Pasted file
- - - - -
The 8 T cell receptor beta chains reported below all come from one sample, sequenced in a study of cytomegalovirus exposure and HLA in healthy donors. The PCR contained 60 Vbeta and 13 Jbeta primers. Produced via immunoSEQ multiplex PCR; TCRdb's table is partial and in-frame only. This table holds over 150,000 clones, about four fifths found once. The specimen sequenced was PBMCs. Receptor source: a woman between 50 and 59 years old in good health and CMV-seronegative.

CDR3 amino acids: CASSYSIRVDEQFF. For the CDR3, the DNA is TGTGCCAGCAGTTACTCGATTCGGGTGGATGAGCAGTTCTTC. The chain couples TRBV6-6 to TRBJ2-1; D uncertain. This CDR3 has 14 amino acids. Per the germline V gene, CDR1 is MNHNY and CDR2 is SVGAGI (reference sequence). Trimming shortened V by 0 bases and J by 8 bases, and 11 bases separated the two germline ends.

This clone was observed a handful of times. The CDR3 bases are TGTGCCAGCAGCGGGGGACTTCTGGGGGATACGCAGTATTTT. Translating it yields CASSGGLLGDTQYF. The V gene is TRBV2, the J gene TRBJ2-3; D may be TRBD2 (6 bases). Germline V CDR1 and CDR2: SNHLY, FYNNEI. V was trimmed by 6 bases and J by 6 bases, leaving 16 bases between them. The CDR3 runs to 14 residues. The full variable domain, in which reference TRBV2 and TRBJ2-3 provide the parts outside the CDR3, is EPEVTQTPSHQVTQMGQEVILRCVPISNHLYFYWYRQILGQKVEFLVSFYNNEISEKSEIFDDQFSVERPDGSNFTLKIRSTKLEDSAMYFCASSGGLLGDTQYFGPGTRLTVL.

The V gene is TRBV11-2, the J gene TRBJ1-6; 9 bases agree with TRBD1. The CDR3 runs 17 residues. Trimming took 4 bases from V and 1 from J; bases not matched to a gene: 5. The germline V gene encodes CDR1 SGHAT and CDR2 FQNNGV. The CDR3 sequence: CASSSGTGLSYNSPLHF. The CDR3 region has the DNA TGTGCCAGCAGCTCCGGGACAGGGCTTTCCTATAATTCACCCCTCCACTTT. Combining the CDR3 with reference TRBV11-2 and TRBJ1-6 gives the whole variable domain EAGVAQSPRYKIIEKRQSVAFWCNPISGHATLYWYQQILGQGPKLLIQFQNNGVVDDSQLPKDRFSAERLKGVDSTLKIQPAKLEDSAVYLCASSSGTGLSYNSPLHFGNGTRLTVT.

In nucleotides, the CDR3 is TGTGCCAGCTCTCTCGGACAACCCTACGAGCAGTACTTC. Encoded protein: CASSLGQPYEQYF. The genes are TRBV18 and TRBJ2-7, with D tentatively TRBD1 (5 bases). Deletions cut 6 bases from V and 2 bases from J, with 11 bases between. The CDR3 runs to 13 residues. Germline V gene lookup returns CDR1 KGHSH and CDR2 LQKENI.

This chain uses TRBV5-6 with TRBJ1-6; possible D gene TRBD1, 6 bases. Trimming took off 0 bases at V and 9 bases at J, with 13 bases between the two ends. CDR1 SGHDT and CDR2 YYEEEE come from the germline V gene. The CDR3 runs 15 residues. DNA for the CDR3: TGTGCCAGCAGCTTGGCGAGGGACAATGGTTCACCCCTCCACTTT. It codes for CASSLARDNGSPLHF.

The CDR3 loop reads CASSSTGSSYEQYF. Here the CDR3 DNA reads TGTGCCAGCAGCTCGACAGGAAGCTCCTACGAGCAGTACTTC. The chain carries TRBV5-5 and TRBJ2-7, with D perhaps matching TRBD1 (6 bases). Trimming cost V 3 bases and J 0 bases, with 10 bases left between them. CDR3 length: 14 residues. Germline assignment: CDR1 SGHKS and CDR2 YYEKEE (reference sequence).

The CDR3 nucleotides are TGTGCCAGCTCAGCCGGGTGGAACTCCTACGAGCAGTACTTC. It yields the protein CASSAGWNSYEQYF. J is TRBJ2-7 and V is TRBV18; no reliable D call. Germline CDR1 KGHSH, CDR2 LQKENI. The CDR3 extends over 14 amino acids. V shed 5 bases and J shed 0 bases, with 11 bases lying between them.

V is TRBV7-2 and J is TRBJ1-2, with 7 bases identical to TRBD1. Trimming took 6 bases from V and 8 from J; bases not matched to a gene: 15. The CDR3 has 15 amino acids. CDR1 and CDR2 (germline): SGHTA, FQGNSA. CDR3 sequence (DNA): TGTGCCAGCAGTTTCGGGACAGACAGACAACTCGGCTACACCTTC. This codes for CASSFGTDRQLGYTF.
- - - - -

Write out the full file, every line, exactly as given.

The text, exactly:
The 8 T cell receptor beta chains reported below all come from one sample, sequenced in a study of cytomegalovirus exposure and HLA in healthy donors. The PCR contained 60 Vbeta and 13 Jbeta primers. Produced via immunoSEQ multiplex PCR; TCRdb's table is partial and in-frame only. This table holds over 150,000 clones, about four fifths found once. The specimen sequenced was PBMCs. Receptor source: a woman between 50 and 59 years old in good health and CMV-seronegative.

CDR3 amino acids: CASSYSIRVDEQFF. For the CDR3, the DNA is TGTGCCAGCAGTTACTCGATTCGGGTGGATGAGCAGTTCTTC. The chain couples TRBV6-6 to TRBJ2-1; D uncertain. This CDR3 has 14 amino acids. Per the germline V gene, CDR1 is MNHNY and CDR2 is SVGAGI (reference sequence). Trimming shortened V by 0 bases and J by 8 bases, and 11 bases separated the two germline ends.

This clone was observed a handful of times. The CDR3 bases are TGTGCCAGCAGCGGGGGACTTCTGGGGGATACGCAGTATTTT. Translating it yields CASSGGLLGDTQYF. The V gene is TRBV2, the J gene TRBJ2-3; D may be TRBD2 (6 bases). Germline V CDR1 and CDR2: SNHLY, FYNNEI. V was trimmed by 6 bases and J by 6 bases, leaving 16 bases between them. The CDR3 runs to 14 residues. The full variable domain, in which reference TRBV2 and TRBJ2-3 provide the parts outside the CDR3, is EPEVTQTPSHQVTQMGQEVILRCVPISNHLYFYWYRQILGQKVEFLVSFYNNEISEKSEIFDDQFSVERPDGSNFTLKIRSTKLEDSAMYFCASSGGLLGDTQYFGPGTRLTVL.

The V gene is TRBV11-2, the J gene TRBJ1-6; 9 bases agree with TRBD1. The CDR3 runs 17 residues. Trimming took 4 bases from V and 1 from J; bases not matched to a gene: 5. The germline V gene encodes CDR1 SGHAT and CDR2 FQNNGV. The CDR3 sequence: CASSSGTGLSYNSPLHF. The CDR3 region has the DNA TGTGCCAGCAGCTCCGGGACAGGGCTTTCCTATAATTCACCCCTCCACTTT. Combining the CDR3 with reference TRBV11-2 and TRBJ1-6 gives the whole variable domain EAGVAQSPRYKIIEKRQSVAFWCNPISGHATLYWYQQILGQGPKLLIQFQNNGVVDDSQLPKDRFSAERLKGVDSTLKIQPAKLEDSAVYLCASSSGTGLSYNSPLHFGNGTRLTVT.

In nucleotides, the CDR3 is TGTGCCAGCTCTCTCGGACAACCCTACGAGCAGTACTTC. Encoded protein: CASSLGQPYEQYF. The genes are TRBV18 and TRBJ2-7, with D tentatively TRBD1 (5 bases). Deletions cut 6 bases from V and 2 bases from J, with 11 bases between. The CDR3 runs to 13 residues. Germline V gene lookup returns CDR1 KGHSH and CDR2 LQKENI.

This chain uses TRBV5-6 with TRBJ1-6; possible D gene TRBD1, 6 bases. Trimming took off 0 bases at V and 9 bases at J, with 13 bases between the two ends. CDR1 SGHDT and CDR2 YYEEEE come from the germline V gene. The CDR3 runs 15 residues. DNA for the CDR3: TGTGCCAGCAGCTTGGCGAGGGACAATGGTTCACCCCTCCACTTT. It codes for CASSLARDNGSPLHF.

The CDR3 loop reads CASSSTGSSYEQYF. Here the CDR3 DNA reads TGTGCCAGCAGCTCGACAGGAAGCTCCTACGAGCAGTACTTC. The chain carries TRBV5-5 and TRBJ2-7, with D perhaps matching TRBD1 (6 bases). Trimming cost V 3 bases and J 0 bases, with 10 bases left between them. CDR3 length: 14 residues. Germline assignment: CDR1 SGHKS and CDR2 YYEKEE (reference sequence).

The CDR3 nucleotides are TGTGCCAGCTCAGCCGGGTGGAACTCCTACGAGCAGTACTTC. It yields the protein CASSAGWNSYEQYF. J is TRBJ2-7 and V is TRBV18; no reliable D call. Germline CDR1 KGHSH, CDR2 LQKENI. The CDR3 extends over 14 amino acids. V shed 5 bases and J shed 0 bases, with 11 bases lying between them.

V is TRBV7-2 and J is TRBJ1-2, with 7 bases identical to TRBD1. Trimming took 6 bases from V and 8 from J; bases not matched to a gene: 15. The CDR3 has 15 amino acids. CDR1 and CDR2 (germline): SGHTA, FQGNSA. CDR3 sequence (DNA): TGTGCCAGCAGTTTCGGGACAGACAGACAACTCGGCTACACCTTC. This codes for CASSFGTDRQLGYTF.